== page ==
At the age of thirty-eight, a series of unexpected events resulted in the rapid collapse of my life.
I was living the busy but predictable existence of a single mother of three (two adopted) and grandmother of one. In a matter of days, everyone and everything I had ever known was gone, and I was cast into prison—a cold, comfortless world where I was surrounded by an endless parade of strangers. Today, more than four years later, I’m still in the same physical place, but my spirit is taking up a new residence.
Initially, my thinking was shallow as I struggled to do whatever I thought the Lord required in order to free myself. “If I believe enough, the Lord will get me out of prison,” I thought. When that didn’t happen, more serious issues surfaced. I was angry with Him, confused by His silence, and doubtful about any hope for the future or purpose to my time behind bars. I prayed, begged, and cried to Him, but the downward spiral seemed to continue, relentlessly tossing me around in an inward and outward storm. I could gain no sense of control; guilt, shame, fear, blame, denial, and anger were suffocating me.
Looking back, I can see how, even then, Divine Providence was at work on my behalf. I spent my first six months in prison in a faith-based program that reminded me a little of my days at the Academy of the New Church Girls School. I was given a sheltered place to adjust, pray, and spend time reading the Word. I began to sense choices still available to me, even when it appeared that any ability to do so had been removed. The most important choice I had was between defeat and a new way of seeing and believing.
I’ve been deprived of a great deal in prison¬—things I once took for granted—but each drought I’ve suffered has come with an unexpected blessing. A lack of financial resources has curbed snacking and helped me to focus on eating healthier, exercising, and losing unwanted weight. During the abundance of downtime, I discovered an ability to draw I never realized I possessed. Diminished communication with my family has resulted in meaningful new relationships and the rekindling of several old ones.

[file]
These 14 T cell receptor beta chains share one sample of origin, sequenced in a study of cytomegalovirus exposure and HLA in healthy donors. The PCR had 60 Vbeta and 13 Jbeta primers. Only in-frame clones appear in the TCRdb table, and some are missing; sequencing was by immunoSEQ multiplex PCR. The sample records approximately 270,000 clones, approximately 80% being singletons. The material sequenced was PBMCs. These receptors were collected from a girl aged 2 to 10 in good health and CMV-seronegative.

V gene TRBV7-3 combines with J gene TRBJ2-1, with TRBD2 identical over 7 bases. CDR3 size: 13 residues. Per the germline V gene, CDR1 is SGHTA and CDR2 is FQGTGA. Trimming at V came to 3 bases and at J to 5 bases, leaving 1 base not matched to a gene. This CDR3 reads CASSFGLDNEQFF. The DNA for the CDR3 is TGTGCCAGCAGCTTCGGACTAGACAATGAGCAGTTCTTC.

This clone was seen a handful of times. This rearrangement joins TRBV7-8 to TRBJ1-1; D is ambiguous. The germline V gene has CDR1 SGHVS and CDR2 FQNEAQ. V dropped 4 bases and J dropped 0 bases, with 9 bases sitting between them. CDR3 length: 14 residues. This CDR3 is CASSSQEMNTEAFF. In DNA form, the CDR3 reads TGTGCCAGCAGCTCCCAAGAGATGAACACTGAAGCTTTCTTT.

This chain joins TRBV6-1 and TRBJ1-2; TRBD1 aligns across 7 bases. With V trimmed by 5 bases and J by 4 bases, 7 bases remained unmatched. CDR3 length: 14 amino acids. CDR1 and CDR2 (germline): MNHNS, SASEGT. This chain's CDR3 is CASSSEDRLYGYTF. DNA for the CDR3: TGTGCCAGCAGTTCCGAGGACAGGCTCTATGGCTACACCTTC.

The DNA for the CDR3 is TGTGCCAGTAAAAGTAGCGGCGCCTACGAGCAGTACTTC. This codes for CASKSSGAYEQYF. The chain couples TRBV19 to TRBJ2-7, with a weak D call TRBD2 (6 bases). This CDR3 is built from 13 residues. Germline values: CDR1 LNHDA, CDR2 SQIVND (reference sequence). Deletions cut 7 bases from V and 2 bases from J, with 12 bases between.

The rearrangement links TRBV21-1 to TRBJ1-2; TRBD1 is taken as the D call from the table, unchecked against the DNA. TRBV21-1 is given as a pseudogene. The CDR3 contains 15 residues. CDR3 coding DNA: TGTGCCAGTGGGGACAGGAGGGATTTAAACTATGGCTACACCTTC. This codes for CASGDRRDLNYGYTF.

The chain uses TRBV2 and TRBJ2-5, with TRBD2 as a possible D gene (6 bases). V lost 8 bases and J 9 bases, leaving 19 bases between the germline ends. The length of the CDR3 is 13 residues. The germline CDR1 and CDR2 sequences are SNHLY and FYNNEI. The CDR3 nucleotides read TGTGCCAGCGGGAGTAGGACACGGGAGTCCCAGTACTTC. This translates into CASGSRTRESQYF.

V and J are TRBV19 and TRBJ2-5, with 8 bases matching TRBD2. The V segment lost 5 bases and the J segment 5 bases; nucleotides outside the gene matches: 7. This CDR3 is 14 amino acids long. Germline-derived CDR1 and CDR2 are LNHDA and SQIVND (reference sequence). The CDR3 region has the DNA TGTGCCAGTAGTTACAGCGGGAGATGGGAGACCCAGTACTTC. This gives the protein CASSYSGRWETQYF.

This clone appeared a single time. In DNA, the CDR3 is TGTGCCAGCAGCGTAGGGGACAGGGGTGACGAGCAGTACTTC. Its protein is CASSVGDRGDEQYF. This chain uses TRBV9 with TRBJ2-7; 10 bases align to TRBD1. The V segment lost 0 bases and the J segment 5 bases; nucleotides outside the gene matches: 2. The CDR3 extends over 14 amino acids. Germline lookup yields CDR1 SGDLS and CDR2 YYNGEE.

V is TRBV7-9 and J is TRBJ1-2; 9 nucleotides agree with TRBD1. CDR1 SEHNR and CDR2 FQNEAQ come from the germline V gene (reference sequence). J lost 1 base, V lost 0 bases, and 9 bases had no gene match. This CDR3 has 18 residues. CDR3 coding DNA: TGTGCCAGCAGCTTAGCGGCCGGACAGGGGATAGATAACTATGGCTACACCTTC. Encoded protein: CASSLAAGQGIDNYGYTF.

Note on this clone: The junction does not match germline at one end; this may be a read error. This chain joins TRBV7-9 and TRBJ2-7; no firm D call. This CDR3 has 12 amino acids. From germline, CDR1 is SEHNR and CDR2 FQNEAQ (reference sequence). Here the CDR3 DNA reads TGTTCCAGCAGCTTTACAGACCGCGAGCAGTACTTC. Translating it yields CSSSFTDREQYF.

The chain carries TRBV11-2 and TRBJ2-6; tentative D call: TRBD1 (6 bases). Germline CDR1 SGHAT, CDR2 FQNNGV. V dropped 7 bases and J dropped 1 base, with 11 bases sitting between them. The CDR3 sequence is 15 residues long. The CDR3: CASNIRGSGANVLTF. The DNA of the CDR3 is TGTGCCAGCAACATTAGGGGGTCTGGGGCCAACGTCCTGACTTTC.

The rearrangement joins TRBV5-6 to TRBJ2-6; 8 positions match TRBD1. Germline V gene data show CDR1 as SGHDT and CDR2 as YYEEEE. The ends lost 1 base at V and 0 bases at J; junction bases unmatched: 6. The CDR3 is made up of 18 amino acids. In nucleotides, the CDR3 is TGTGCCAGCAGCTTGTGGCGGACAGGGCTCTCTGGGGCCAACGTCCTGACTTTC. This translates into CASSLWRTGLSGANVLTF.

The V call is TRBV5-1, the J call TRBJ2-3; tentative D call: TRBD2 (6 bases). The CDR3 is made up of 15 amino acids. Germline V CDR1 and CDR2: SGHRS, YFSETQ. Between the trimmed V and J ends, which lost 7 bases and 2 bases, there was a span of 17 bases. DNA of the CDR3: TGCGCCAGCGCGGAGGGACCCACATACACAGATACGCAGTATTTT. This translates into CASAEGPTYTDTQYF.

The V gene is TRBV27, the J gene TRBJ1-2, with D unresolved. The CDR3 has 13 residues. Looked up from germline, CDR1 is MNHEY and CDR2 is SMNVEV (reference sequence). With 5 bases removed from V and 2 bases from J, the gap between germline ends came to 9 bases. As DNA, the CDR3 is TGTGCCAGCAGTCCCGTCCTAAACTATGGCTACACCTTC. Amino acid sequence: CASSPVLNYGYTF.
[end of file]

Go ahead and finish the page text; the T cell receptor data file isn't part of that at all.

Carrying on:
Someone I barely knew, whose son was in my class in high school, learned of my arrest and gave me much-needed support. He was the only person to show up for my court appearances. At a time when I had no outside connection at all, I received visits, letters, and New Church literature. To this day, I still enjoy his cherished guidance and dependability.
My friends Nancy and Marie, whom I met during my time at the Academy, have also reached out in ways too numerous to describe. Even though we live hundreds of miles apart and haven’t seen each other in more than 20 years, the special bond of the New Church continues to unite us in a unique alliance based on sincerity and compassion.
The book Rise Above It by Ray and Star Silverman has proven to be an invaluable resource, introducing me to the wisdom of being open to the beliefs of others and even learning more from them. It’s been tempting to isolate myself from the unknown, cutting myself off from other people because of our differences. As time passes, I’ve come to appreciate the value of each person I meet.
Incarcerated people desperately need guidance, and I’ve become increasingly appreciative of the strangers who’ve modeled strong moral character. The Lord has sent angels my way in surprising disguises. A particular warden, Dr. Laura B., managed to reach me even in my most hopeless state with her faith and fearless determination in the face of difficulty. Our kind nurse practitioner, Ms. Donna S., who could serve in any number of more rewarding places, demonstrates self-sacrifice by choosing to help down-trodden women deal with their neglected and abused bodies in what can be a very disheartening environment.
There’s still a long way to go on this unique journey, learning to live by the truth that, “The life leading to heaven is not one withdrawn from the world, but a life active in the world” (Way of Wisdom by the Revs. Grant Schnarr and Erik J. Buss based on Heaven and Hell 535). The compassion and selflessness I’ve seen in such a diverse group of people in my life have been enormously inspiring. They have provided me with life lessons in forgiveness and love to the neighbor.
Suffering seems to bring spiritual clarity. Having survived the worst, smaller hardships pale in comparison. There’s little left to fear once the darkest darkness has been faced. It also becomes clear Who’s in charge, for “Peace has in it a confidence in the Lord, that He directs all things, and provides all things, and that He leads to a good end” (Secrets of Heaven 8455).